Just as Ebenezer Scrooge in A CHRISTMAS CAROL and Francis Xavier Cross in SCROOGED realize that their priorities are skewed, John McClane and his estranged wife, Holly, too, realize they have their lives out of focus before finding their Christmas miracle.  While the McClane’s Christmas transformation is due in part to the sophisticated German band of terrorist thieves, led by the talented super villain Hans Gruber, I do think he is no more traumatizing than Dickens’s three ghosts.  Being visited by ghosts and scolded for your life choices would be extremely upsetting for anyone, especially so for Victorian era misers and covetous television executives.   And, though, the explicit purpose of the ghosts’ visits was to scare the Scrooges into changing their ways, the purely selfish nature of Gruber’s crimes called to light the McClane’s selfishness.  If Holly had ripped their family apart by moving John’s children three thousand miles away and he in turn had refused to follow, how different are they than Gruber (Note: they are, in fact, very different than Gruber, but the 1980s criticism of materialism is still there).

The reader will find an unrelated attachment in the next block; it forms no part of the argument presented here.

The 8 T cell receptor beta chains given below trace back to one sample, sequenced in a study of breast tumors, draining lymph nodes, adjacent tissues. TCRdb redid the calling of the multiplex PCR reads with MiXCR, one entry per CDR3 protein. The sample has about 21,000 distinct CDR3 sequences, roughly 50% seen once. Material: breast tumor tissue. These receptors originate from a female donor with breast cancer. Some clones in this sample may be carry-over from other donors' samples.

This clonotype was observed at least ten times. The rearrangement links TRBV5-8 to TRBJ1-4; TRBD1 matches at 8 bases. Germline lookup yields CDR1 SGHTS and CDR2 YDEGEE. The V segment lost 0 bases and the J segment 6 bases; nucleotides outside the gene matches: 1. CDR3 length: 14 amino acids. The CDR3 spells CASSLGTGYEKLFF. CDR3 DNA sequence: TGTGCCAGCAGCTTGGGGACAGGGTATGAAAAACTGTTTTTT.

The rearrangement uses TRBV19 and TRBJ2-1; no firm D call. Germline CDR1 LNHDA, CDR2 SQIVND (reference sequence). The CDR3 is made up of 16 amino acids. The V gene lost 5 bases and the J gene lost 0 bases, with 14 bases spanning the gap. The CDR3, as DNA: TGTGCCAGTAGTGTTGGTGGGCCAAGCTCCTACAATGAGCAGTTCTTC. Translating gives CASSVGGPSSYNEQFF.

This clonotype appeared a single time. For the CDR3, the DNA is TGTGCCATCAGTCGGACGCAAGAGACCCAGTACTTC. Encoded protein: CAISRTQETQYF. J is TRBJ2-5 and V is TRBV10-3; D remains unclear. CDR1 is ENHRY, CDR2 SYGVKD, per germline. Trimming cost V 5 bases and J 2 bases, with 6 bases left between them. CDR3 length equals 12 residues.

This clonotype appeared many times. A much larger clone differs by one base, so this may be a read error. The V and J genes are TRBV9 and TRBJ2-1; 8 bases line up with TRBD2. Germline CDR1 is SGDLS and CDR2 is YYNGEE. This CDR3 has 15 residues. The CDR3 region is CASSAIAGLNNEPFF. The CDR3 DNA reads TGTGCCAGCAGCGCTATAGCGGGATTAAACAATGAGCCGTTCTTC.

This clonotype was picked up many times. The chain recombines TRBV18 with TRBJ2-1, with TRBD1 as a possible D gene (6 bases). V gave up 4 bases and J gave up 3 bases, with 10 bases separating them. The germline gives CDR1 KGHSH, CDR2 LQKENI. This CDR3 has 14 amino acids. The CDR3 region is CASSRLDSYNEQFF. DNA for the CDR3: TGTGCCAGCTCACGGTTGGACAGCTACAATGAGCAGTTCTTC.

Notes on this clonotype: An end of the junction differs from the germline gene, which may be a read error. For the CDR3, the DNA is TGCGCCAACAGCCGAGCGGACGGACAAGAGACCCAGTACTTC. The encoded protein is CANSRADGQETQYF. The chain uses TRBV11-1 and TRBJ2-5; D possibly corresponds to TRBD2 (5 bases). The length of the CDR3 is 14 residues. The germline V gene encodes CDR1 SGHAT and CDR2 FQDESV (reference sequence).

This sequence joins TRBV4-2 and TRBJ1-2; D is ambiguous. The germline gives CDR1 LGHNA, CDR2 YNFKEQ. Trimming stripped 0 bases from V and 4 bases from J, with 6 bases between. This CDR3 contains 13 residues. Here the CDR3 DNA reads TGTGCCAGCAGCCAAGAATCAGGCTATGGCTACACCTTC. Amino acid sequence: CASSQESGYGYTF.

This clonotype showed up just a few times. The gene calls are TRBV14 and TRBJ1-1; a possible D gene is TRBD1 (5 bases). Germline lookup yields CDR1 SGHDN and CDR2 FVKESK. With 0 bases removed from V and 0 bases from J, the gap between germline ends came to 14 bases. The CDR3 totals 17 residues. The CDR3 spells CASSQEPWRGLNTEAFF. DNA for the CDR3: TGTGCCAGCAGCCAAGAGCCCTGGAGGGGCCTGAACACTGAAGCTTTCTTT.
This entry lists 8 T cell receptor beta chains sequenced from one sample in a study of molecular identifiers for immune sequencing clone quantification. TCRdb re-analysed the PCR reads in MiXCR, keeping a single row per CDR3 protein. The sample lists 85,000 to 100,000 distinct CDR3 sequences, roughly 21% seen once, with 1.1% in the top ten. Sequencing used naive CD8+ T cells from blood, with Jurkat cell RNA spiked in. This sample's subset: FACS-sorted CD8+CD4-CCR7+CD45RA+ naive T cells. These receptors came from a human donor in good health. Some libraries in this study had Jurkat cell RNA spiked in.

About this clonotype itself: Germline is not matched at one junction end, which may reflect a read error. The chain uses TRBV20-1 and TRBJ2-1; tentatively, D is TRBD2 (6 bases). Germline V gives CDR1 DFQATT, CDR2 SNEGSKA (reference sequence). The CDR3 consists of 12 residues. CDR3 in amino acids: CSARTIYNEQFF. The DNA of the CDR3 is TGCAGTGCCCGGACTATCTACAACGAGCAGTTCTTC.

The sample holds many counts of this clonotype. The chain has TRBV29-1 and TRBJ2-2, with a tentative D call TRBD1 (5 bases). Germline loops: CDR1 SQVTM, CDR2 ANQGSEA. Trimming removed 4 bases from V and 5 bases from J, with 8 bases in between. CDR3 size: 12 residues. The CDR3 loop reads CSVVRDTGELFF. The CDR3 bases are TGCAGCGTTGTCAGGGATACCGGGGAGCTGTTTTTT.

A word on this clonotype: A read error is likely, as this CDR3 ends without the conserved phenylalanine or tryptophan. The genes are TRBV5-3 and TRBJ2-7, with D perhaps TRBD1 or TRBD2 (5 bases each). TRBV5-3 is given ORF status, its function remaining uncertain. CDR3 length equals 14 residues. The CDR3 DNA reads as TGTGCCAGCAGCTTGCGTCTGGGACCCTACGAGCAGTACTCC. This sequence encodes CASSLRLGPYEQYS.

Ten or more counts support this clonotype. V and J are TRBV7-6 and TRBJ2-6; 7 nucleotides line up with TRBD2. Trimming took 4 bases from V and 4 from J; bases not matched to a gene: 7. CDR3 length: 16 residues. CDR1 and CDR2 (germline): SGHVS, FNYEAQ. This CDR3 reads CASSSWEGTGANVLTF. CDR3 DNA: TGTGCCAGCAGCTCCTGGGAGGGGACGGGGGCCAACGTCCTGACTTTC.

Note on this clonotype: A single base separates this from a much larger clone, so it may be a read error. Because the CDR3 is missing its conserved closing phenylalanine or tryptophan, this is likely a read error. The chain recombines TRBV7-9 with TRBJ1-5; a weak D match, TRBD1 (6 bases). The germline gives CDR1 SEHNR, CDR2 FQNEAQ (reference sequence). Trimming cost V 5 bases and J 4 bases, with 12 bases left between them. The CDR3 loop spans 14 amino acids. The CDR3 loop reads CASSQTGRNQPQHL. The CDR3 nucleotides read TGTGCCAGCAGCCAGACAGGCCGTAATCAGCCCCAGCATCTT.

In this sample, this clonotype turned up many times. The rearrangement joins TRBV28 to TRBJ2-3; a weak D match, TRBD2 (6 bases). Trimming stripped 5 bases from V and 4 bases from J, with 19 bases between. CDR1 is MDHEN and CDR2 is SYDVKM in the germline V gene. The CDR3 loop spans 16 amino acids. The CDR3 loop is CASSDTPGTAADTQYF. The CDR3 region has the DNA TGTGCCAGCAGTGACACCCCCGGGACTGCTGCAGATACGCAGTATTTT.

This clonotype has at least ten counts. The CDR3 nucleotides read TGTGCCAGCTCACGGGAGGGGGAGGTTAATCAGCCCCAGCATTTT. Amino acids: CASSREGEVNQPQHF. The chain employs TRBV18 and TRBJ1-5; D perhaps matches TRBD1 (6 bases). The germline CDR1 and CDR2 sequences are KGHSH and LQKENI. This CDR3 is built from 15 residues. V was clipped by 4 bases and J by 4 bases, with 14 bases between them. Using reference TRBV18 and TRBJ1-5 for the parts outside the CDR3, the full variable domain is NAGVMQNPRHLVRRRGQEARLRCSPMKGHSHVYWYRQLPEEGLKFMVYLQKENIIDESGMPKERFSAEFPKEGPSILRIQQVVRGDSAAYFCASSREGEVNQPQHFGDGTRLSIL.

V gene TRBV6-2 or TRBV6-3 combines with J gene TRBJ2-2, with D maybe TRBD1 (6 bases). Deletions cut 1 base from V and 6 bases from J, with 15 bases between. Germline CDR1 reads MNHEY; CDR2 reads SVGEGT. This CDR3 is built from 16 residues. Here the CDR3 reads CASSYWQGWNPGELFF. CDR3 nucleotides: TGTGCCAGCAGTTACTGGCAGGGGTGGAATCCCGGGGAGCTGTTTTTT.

Also, John would not have travelled out to California were it not for Christmas.  His trip was due to the holiday, and he would not have been in the Nakatomi were it not for their Christmas party.  Herein lays the Christmas miracle.  It is not always supernatural or other-worldly, sometimes the magic of Christmas is just having the right people, in the right places, at the right time.

In the end, the McClane family is once again brought back together.  John somehow emerges simultaneously bloodied and vindicated.  Gruber has been given the ultimate punishment for his greed.  And keeping with the magic of the season, Argyle arrives just in time to drive the McClanes home.   Christmas is saved, and has once again proven itself as a great transformative power.


Deirdre Crimmins lives in Boston with her husband and a non-spooky black cat. She wrote her Master’s thesis on George Romero and is a staff writer for http://www.allthingshorror.com/.
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One Comment

  1. December 25, 2013

    While I’m not certain I’d categorize ‘Die Hard’ as a Christmas movie per se, you do make some good points, and thematically it makes sense that many people out there do claim it as such. But even if I don’t agree completely with that sentiment, I would definitely state that the Christmas setting is an important one. Without it, the first entry to this franchise would have lost much of its inherited charm (“Now I have a machinegun. Ho, ho, ho.”) and the film would have turned into just another action flick. But the holiday setting naturally emphasizes that spirit of family, among the other parts you mentioned. Certainly, being set on Christmas is a big deal all on its own. Great article!